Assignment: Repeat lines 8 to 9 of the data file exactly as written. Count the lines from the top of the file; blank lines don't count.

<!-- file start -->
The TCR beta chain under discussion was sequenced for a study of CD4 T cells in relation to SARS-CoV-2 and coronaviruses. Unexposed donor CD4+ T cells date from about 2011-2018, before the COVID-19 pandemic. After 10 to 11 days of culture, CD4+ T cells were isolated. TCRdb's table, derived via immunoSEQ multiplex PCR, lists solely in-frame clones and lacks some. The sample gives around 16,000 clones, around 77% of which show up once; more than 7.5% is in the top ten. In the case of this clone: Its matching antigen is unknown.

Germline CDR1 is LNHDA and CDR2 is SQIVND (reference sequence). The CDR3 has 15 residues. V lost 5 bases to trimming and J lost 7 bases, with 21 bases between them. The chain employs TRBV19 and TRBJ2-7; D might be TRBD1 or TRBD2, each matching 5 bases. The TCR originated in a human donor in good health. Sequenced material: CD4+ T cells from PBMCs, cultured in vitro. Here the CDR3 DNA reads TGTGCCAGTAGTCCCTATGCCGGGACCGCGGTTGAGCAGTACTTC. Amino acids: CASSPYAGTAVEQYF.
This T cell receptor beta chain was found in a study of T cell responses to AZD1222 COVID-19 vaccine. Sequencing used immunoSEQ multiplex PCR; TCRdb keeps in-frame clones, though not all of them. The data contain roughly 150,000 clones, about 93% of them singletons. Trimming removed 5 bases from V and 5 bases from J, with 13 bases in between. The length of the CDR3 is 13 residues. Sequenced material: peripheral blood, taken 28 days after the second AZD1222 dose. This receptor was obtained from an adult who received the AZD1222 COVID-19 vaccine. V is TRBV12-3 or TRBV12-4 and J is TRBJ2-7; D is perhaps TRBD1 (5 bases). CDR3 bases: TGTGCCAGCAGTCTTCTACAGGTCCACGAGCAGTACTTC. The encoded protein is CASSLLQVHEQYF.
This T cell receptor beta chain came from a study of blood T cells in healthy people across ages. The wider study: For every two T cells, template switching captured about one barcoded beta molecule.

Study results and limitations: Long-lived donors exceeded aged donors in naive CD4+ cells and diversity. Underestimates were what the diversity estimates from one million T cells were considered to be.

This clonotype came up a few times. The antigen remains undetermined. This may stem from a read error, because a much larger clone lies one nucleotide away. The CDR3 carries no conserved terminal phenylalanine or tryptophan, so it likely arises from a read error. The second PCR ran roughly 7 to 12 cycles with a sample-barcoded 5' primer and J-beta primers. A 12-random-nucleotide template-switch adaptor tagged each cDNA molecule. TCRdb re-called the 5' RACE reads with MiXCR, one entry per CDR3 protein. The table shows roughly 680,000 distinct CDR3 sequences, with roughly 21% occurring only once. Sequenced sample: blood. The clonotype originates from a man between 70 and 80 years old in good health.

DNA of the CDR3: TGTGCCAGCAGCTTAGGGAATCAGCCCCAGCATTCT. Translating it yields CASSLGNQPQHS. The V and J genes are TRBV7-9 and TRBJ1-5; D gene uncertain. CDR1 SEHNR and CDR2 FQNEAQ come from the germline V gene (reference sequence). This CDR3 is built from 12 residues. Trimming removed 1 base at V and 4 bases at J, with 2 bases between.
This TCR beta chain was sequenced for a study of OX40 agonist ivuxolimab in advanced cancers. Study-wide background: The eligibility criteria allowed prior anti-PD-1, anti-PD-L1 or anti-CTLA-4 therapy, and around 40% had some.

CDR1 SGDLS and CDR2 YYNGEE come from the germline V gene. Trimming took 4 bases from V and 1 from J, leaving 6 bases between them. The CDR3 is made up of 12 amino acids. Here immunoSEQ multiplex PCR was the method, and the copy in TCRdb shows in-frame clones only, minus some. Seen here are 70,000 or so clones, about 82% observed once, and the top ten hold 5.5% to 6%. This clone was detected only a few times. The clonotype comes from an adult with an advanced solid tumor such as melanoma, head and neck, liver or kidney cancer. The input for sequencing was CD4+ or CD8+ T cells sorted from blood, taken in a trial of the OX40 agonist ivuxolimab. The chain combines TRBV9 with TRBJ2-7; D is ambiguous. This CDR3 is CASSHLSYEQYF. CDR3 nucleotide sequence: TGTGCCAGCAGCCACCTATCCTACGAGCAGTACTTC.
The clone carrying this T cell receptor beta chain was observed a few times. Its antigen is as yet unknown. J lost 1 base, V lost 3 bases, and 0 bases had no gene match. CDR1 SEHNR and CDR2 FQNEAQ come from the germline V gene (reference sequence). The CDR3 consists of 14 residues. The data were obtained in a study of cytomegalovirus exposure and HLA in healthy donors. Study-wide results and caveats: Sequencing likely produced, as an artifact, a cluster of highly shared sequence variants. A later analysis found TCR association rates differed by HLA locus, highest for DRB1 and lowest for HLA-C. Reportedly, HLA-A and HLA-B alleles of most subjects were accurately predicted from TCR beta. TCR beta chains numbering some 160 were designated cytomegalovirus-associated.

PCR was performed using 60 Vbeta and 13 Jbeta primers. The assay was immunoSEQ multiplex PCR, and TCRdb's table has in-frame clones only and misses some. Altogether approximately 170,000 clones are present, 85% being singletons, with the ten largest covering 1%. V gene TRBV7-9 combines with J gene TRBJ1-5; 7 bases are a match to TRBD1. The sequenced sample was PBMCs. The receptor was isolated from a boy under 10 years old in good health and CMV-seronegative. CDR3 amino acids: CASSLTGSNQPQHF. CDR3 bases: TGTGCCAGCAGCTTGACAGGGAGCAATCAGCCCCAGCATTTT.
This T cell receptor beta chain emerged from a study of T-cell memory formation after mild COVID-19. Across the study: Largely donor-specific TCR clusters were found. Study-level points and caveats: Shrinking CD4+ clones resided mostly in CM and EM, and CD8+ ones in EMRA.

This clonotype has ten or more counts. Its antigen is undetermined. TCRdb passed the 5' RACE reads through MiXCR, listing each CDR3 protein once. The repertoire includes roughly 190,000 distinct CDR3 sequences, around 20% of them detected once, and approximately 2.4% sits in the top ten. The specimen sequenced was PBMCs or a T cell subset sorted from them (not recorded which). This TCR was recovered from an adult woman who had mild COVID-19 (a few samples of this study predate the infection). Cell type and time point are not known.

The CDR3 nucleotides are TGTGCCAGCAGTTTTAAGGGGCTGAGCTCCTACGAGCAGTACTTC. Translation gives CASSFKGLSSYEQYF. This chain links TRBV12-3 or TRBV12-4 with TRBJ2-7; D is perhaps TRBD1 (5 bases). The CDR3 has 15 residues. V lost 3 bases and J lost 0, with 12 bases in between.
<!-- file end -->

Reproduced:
This TCR beta chain was sequenced for a study of OX40 agonist ivuxolimab in advanced cancers. Study-wide background: The eligibility criteria allowed prior anti-PD-1, anti-PD-L1 or anti-CTLA-4 therapy, and around 40% had some.

CDR1 SGDLS and CDR2 YYNGEE come from the germline V gene. Trimming took 4 bases from V and 1 from J, leaving 6 bases between them. The CDR3 is made up of 12 amino acids. Here immunoSEQ multiplex PCR was the method, and the copy in TCRdb shows in-frame clones only, minus some. Seen here are 70,000 or so clones, about 82% observed once, and the top ten hold 5.5% to 6%. This clone was detected only a few times. The clonotype comes from an adult with an advanced solid tumor such as melanoma, head and neck, liver or kidney cancer. The input for sequencing was CD4+ or CD8+ T cells sorted from blood, taken in a trial of the OX40 agonist ivuxolimab. The chain combines TRBV9 with TRBJ2-7; D is ambiguous. This CDR3 is CASSHLSYEQYF. CDR3 nucleotide sequence: TGTGCCAGCAGCCACCTATCCTACGAGCAGTACTTC.